Q&A: Retro Star Wars, Inflation, and License Merry-Go-Round

By Adam Pawlus — Sunday, August 29, 2021

1. Hasbro has to charge a high price for Star Wars toys because there is a hefty license for the product. My question is if toy companies ever have leverage over Disney, and can come to the bargaining table and say "Look, your movies are declining revenue producers, so we are going to need a little lower licensing fee if we are going to continue this relationship."

Naturally, you might think "Of course not!", but does Disney really want to burn a bridge with a company like Hasbro, for example, with a proven quality track record, in favor of a company like, for example, Spin Masters or Hiya, which have not been around for as long?

No, nobody else is getting the 3 3/4-inch action figure license. They're not going go re-renegotiate it either. They just renewed it!

Right now Star Wars products are not declining in revenue. They're sort of doing ridiculously well. I can't share numbers, but I would not say anything I see says that the value of the license in Hasbro's hands has gone down since the last movie came out - people love this stuff, and are still buying a lot of things. (Just not Finn, Rey, Poe, or Rose.) The empty aisles you see are not a sign of failure.

A new licensee is a business negotiation, and there's a lot at work - a lot of ins, a lot of outs. A lot of companies like to keep a relationship going, even if it's turbulent, especially if it will upset collectors. If what you're asking is "will Hasbro give up action figures because this infinitely valuable property is still preposterously valuable?", no. The Disney+ shows and legacy movies are incredibly valuable, and the empty pegs of Vintage Collection you've seen for the last year are proof. You can't keep most of these guys in stock - just because you don't like how it does means nothing in the grand scheme of things. If it's selling at full price - especially if it's sold out - that's a success. Stuff sells out quickly and people you know scramble to get more things if they can be sourced. There are a few duds here and there, but stuff like Mission Series is still doing well too. (A pity, I'd love Star Wars Playmobil.)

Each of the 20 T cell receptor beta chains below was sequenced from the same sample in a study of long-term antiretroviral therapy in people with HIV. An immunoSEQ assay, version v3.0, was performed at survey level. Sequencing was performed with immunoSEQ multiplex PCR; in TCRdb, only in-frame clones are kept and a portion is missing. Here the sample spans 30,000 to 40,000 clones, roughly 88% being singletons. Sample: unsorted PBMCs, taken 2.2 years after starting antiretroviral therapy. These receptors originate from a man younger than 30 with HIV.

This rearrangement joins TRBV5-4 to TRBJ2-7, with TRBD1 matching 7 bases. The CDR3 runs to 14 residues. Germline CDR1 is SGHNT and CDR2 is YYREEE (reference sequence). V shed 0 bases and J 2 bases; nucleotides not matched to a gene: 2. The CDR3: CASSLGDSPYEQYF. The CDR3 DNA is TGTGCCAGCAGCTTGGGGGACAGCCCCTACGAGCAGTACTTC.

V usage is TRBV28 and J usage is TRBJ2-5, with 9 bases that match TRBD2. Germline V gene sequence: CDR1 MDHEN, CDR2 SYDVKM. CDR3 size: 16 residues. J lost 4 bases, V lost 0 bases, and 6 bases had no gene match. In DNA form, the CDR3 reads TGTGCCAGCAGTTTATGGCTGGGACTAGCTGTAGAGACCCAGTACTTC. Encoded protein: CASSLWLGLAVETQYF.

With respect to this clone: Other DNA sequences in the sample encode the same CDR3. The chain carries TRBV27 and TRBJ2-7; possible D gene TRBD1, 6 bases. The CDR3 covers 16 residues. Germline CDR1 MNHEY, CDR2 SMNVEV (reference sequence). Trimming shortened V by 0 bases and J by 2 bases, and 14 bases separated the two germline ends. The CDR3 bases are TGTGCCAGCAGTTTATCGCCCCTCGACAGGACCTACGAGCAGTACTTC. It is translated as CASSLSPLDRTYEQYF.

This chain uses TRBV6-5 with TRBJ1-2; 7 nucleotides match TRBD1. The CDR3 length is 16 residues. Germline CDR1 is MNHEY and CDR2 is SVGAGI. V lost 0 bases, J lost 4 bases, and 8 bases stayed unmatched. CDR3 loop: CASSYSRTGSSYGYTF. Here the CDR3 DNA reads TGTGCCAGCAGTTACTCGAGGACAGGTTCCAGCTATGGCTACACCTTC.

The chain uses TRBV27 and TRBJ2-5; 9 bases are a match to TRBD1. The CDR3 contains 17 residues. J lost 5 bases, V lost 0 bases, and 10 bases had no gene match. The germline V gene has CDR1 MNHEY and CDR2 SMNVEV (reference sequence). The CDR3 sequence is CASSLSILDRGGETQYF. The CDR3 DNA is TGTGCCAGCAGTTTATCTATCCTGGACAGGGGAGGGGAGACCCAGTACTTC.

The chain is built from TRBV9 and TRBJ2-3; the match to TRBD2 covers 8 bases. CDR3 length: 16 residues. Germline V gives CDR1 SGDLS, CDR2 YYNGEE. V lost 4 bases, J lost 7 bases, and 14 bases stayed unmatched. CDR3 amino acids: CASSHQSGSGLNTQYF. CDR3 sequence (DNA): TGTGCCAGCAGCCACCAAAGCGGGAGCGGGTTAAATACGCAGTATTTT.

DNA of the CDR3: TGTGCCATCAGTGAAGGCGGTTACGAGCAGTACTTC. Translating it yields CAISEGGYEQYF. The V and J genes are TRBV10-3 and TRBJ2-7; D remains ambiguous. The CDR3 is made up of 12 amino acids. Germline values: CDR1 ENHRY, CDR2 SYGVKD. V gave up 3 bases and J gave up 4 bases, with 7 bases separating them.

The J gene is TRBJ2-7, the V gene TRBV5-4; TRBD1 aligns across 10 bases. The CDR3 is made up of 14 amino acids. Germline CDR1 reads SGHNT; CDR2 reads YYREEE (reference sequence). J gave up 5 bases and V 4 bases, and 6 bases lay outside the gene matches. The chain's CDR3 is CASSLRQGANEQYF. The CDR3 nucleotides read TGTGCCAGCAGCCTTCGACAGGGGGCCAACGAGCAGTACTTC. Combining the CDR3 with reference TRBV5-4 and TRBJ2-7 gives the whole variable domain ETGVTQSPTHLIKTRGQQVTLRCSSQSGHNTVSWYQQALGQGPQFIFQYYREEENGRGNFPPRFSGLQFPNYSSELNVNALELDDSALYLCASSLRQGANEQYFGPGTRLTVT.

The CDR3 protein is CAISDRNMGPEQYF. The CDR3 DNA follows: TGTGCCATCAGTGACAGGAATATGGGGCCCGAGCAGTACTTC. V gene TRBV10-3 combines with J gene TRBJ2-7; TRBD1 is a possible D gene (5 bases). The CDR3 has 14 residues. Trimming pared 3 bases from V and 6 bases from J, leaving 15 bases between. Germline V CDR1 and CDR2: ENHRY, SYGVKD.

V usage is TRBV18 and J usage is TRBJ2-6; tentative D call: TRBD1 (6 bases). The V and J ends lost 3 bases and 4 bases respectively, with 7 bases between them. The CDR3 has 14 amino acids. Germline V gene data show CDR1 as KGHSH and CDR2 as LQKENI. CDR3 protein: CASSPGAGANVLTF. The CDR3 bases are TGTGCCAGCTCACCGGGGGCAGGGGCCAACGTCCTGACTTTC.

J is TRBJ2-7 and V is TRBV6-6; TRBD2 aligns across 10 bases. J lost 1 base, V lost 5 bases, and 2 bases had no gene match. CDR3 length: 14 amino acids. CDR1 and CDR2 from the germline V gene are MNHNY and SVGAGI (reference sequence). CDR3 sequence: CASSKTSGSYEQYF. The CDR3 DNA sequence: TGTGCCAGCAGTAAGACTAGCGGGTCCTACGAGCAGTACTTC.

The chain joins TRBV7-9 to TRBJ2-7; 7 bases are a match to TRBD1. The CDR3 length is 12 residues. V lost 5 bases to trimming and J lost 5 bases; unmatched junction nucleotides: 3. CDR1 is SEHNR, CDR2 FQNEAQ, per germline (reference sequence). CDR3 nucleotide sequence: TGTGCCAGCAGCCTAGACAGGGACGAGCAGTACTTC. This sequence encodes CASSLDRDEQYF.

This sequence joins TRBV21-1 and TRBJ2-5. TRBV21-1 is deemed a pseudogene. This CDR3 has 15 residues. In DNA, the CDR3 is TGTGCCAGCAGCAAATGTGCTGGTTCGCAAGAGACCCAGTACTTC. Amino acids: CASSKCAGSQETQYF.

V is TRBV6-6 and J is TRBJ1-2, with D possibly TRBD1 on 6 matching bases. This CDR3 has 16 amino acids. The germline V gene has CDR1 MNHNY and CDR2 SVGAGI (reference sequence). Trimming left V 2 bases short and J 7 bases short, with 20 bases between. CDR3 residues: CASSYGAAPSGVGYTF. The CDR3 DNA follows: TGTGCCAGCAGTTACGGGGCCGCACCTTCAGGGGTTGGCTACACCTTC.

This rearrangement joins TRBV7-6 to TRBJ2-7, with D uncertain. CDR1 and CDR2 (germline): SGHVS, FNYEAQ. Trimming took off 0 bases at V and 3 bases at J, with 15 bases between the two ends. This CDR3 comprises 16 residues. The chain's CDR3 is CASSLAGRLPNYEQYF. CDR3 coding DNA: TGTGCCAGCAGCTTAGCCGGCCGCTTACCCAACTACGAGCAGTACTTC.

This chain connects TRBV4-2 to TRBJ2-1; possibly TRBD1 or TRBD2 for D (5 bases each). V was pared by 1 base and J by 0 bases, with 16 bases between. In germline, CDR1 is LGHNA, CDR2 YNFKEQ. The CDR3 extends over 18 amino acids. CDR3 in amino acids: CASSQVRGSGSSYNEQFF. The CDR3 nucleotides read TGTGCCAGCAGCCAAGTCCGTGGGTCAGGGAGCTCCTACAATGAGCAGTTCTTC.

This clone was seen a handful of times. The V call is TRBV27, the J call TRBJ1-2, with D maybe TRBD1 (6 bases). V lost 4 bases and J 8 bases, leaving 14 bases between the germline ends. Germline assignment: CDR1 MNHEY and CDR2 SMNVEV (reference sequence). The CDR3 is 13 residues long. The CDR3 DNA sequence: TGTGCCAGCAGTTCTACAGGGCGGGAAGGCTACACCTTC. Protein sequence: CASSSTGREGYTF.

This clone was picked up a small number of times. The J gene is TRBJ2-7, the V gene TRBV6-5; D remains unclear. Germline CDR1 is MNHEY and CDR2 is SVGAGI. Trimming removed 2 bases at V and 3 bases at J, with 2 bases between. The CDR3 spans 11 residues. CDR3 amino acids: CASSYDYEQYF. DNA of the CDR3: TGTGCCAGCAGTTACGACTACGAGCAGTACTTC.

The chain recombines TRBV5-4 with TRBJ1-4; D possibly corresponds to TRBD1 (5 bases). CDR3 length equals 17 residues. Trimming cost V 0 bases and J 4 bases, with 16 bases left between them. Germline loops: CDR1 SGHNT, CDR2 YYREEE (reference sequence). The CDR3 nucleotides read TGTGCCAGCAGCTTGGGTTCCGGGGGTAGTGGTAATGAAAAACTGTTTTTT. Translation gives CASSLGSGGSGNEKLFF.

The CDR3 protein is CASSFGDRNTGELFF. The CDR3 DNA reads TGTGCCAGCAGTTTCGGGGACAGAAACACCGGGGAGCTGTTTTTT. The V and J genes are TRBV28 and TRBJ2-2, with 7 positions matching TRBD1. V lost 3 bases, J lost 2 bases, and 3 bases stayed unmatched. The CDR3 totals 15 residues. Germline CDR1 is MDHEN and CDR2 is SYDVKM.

It's possible Hasbro may one day say "this format is done, we don't want to do it anymore" - and then all bets are off. I'm not quite sure what caused the Hasbro Titanium Series line to disappear while Mattel's Starships flourished, but that did happen, so there is precedent for awkward (and supposedly unknown to both parties) weirdness with contracts. It is possible someone could look at the Hasbro Star Wars 3 3/4-inch mass-market action figure license and work out an angle to carve out a slice - but Hasbro has been remarkably good about keeping most of those in their hands. For example, Funko wanted to do 3 3/4-inch Star Wars Pop! Vinyl figures - you may have noticed Marvel and Star Wars are both bobble-heads, unlike every other license. Star Wars also required stands, supposedly for contractual reasons, because they're not vinyl figures or action figures - they're bobble-heads.

Someone might be able to come up with a 3 3/4-inch statue, or perhaps a 3 3/4-inch figural model kit that has some articulation, or another similar loophole format where you have to pop prepainted parts off of a sprue and build it yourself. I don't know how the licenses work this week. There are lawyers who are paid to figure this stuff out, and I don't think that you're really considering the implications of what you're saying. If someone (like Mattel) gets the license, they're either going to start over from scratch, do a "best-of" line re-remaking things you own, or just do whatever the new thing Lucasfilm is doing until Disney changes their mind in 16 minutes and they switch to the other new thing they're doing. Hasbro is really the best partner here, even if this year isn't the most exciting. The only hope you might have is someone has the sense to do an all The Mandalorian line, which it still amazes me Lucasfilm/Hasbro haven't done yet.